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Im currently writing a C# wrapper for a C++ API, but a specific struct and a function that relies on this struct have been giving very strange errors when debugging.

C++ Struct:

typedef struct  
{  
    unsigned __int handle;  
    char name[80];  
    unsigned int unique_ID;  
} DeviceInfo;

Followed by this function:

int __stdcall get_device_info(DeviceInfo di[], const int length_of_di_array, int* p_numValidDevices);

The struct and function is imported as such:

[StructLayout(LayoutKind.Sequential, CharSet = CharSet.Ansi)]  
public struct DeviceInfo  
{
    public UInt32 handle;  
    [MarshalAsAttribute(UnmanagedType.ByValTStr, SizeConst = 80)]  
    public String name;  
    public UInt32 unique_ID;  
}

[DllImportAttribute("MyC++API.dll", EntryPoint = "get_device_info", CallingConvention = CallingConvention.StdCall)]  
public static extern int get_device_info(ref DeviceInfo di, int length_of_di_array, ref numValidDevices);

The intended use of this struct and function is just to obtain some device info from the board Im accessing. Currently I do not have access to the function body in C++, so I can only assume it's working 100% (works fine in C++).

The issue is that when I use the function to run through an array of structs, it outputs the data I'm looking for, but also will begin to fail at runtime, giving me various error windows.

C# code:

static void Main()  
{    
    int numValidDevices = 0; //initialize variable  
    DeviceInfo[] di = new DeviceInfo[16]; //max of 16 devices  

    for (int i = 0; i < numValidDevices; ++i) //sorts through all validated devices  
    {  
        rc = get_device_info(ref di[i], 16, ref numValidDevices); //accesses each device element and returns the data  
        Console.WriteLine("Handle: {0}\nName: {1}\nUnique ID: {2}", di[i].handle, di[i].name, di[i].unique_ID);  
    }  
    Console.ReadLine(); //stops console from closing prematurely  
    API_close();  //custom close function from the C++ API
}

Errors while debugging (information is still shown): "An unhandled exception of type 'System.Threading.ThreadStateException' occurred in System.dll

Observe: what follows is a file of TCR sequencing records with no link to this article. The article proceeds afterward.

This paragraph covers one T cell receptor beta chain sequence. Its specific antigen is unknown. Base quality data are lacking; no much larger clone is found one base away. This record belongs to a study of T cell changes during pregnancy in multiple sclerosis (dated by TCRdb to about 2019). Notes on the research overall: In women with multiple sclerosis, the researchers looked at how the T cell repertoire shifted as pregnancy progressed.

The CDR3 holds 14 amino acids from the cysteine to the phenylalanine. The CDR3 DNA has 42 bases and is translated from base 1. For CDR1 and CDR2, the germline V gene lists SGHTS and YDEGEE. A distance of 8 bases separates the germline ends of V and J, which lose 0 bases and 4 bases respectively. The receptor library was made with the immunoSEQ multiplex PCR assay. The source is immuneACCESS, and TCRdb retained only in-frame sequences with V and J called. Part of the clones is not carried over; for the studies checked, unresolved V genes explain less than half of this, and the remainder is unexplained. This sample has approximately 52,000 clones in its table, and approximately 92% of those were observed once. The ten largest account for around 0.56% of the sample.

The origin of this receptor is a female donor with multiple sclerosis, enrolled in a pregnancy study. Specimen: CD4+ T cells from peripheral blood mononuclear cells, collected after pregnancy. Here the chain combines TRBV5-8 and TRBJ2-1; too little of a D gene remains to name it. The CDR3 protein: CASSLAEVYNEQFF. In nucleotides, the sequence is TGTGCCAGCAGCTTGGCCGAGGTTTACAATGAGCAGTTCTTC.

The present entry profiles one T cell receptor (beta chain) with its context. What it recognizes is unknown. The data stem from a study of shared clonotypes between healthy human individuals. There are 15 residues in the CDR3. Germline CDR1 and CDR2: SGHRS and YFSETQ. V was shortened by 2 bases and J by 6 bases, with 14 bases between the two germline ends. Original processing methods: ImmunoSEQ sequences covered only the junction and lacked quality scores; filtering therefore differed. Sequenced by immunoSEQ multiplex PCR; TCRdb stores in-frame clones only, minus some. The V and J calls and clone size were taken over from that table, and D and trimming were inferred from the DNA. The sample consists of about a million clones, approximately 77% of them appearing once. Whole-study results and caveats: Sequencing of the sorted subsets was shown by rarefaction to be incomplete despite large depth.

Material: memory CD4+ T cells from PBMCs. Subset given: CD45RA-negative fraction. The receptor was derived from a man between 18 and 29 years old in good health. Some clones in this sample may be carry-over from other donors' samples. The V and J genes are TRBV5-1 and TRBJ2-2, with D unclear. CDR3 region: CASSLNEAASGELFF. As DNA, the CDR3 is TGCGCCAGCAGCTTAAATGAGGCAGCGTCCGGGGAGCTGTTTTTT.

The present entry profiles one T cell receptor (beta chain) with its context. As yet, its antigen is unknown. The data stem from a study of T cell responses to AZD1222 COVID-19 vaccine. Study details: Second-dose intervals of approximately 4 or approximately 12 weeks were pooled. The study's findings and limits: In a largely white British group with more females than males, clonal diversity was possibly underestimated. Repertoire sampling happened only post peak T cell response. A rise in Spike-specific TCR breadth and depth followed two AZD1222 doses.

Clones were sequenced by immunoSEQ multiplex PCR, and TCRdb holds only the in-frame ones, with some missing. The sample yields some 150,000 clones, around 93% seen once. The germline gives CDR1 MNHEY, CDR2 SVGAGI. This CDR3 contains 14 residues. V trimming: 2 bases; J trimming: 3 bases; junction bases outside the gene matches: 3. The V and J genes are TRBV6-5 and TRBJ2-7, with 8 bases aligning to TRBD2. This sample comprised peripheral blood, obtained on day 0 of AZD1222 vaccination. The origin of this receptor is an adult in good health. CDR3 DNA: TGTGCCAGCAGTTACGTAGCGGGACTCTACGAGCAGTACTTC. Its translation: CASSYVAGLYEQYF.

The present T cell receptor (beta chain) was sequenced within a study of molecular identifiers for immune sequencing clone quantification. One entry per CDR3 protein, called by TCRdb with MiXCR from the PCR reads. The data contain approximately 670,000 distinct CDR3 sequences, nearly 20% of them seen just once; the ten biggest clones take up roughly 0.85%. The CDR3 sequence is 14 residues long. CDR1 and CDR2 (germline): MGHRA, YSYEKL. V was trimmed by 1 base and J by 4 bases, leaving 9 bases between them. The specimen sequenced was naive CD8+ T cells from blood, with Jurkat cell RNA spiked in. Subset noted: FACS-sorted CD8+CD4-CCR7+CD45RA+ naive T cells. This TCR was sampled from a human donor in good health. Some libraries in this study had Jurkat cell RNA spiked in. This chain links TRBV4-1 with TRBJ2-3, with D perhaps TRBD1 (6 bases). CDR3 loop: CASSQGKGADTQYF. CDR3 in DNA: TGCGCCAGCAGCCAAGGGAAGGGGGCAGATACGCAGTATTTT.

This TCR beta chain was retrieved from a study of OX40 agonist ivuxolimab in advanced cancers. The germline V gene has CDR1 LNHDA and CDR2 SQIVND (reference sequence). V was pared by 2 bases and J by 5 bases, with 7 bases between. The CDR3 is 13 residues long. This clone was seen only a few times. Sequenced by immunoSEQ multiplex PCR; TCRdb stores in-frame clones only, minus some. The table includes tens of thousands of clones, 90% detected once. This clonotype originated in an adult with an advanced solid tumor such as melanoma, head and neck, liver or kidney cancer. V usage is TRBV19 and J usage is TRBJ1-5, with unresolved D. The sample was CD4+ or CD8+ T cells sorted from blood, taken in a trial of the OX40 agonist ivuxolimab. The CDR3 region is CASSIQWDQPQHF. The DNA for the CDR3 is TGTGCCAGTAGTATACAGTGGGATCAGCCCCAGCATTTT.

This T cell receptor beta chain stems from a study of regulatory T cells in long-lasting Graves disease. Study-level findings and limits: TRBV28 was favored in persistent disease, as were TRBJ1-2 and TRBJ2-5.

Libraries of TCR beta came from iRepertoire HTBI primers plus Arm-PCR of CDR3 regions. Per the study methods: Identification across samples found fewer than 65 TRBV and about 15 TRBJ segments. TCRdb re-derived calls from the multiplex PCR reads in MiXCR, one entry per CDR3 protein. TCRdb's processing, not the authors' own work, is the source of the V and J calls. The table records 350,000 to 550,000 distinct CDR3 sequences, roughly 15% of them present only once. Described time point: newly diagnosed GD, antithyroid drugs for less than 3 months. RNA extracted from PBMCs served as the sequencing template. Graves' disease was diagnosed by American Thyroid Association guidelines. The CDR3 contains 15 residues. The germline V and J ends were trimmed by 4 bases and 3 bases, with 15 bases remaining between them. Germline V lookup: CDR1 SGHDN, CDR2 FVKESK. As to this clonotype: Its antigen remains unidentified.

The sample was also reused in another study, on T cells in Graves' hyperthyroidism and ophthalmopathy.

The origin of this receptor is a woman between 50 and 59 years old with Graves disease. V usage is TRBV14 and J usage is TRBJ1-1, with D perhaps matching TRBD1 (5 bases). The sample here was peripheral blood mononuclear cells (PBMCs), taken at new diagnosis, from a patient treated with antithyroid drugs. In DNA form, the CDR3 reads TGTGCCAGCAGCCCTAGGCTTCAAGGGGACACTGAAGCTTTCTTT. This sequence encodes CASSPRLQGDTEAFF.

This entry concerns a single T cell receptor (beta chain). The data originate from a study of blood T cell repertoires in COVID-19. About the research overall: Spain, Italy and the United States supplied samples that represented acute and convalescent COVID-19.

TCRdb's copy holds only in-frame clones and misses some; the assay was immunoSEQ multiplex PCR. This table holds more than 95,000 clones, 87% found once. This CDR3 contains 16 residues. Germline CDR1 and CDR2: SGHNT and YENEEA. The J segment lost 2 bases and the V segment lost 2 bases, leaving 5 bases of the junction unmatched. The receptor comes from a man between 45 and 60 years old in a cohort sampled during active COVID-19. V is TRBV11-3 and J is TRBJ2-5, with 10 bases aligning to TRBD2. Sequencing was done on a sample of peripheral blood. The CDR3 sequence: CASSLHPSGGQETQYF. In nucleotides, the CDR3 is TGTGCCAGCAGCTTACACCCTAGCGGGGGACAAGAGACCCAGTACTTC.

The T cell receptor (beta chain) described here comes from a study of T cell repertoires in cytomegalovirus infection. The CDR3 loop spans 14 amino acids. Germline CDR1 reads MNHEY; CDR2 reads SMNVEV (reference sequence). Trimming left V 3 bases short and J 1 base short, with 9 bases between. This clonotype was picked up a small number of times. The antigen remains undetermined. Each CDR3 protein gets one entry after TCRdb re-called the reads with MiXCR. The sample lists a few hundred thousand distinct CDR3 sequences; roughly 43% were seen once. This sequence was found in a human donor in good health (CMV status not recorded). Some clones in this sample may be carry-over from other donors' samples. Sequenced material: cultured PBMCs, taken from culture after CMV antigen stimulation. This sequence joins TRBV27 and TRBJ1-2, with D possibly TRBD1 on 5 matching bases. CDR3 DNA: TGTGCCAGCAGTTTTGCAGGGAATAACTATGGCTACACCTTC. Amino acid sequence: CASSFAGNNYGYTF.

Additional information: Thread has not been started."

"An unhandled exception of type 'System.ExecutionEngineException' occurred in mscorlib.dll"

Error while debugging (information is not shown, program fails to execute): "An unhandled exception of type 'System.AccessViolationException' occurred in mscorlib.dll

Additional information: Attempted to read or write protected memory. This is often an indication that other memory is corrupt."

When closing the console window: "The instruction at '0x7c9113c0' referenced memory at '0x00000000'. The memory could not be 'written'." (sometimes says 'read' instead of 'written').

I've done a lot of research on PInvoke and came across the Microsoft InteropAssistant application, various stack overflow articles such as this one, and this post seems even closer to what Im doing, but I'm still digging into how to use the Marshal.CoTaskMemAlloc/Free, and see if it even will do anyhting...

Thus far what I have for my struct and function are correct, I've tried changing the struct to use an IntPtr but that does not return a di.name value and the di.unique_ID becomes jibberish (oddly enough the di.handle stays valid)

C# code:

[StructLayout(LayoutKind.Sequential, CharSet = CharSet.Ansi)]  
public struct DeviceInfo  
{
    public UInt32 handle;  
    IntPtr p_name;
    public String name { get { return Marshal.PtrToStringAnsi(p_name); } }
    public UInt32 unique_ID;  
}

Intended output:

Handle: 3126770193  
Name: DEVICE_A  
Unique ID: 12345678  

IntPtr output:

Handle: 3126770193  
Name:  
Unique ID: 1145128264  

Oddly enough, using an IntPtr results in none of the errors above, and runs fine. This leads me to believe the issue lies with marshaling over the C++ char to a string, but I'm not sure if the issue lies with the marshaling, memory management (there is none?), or something I'm not catching entirely.

Any and all feedback would be really appreciated, I've been stumped on this for a number of weeks now...

share|improve this question
    
Your are passing a single reference but it expects an array. –  leppie Jul 29 '11 at 14:09
    
Also make sure sizeof in C# == sizeof in C. I suspect the name is declared wrong. Try byte[] instead and apply value array size constant. –  leppie Jul 29 '11 at 14:11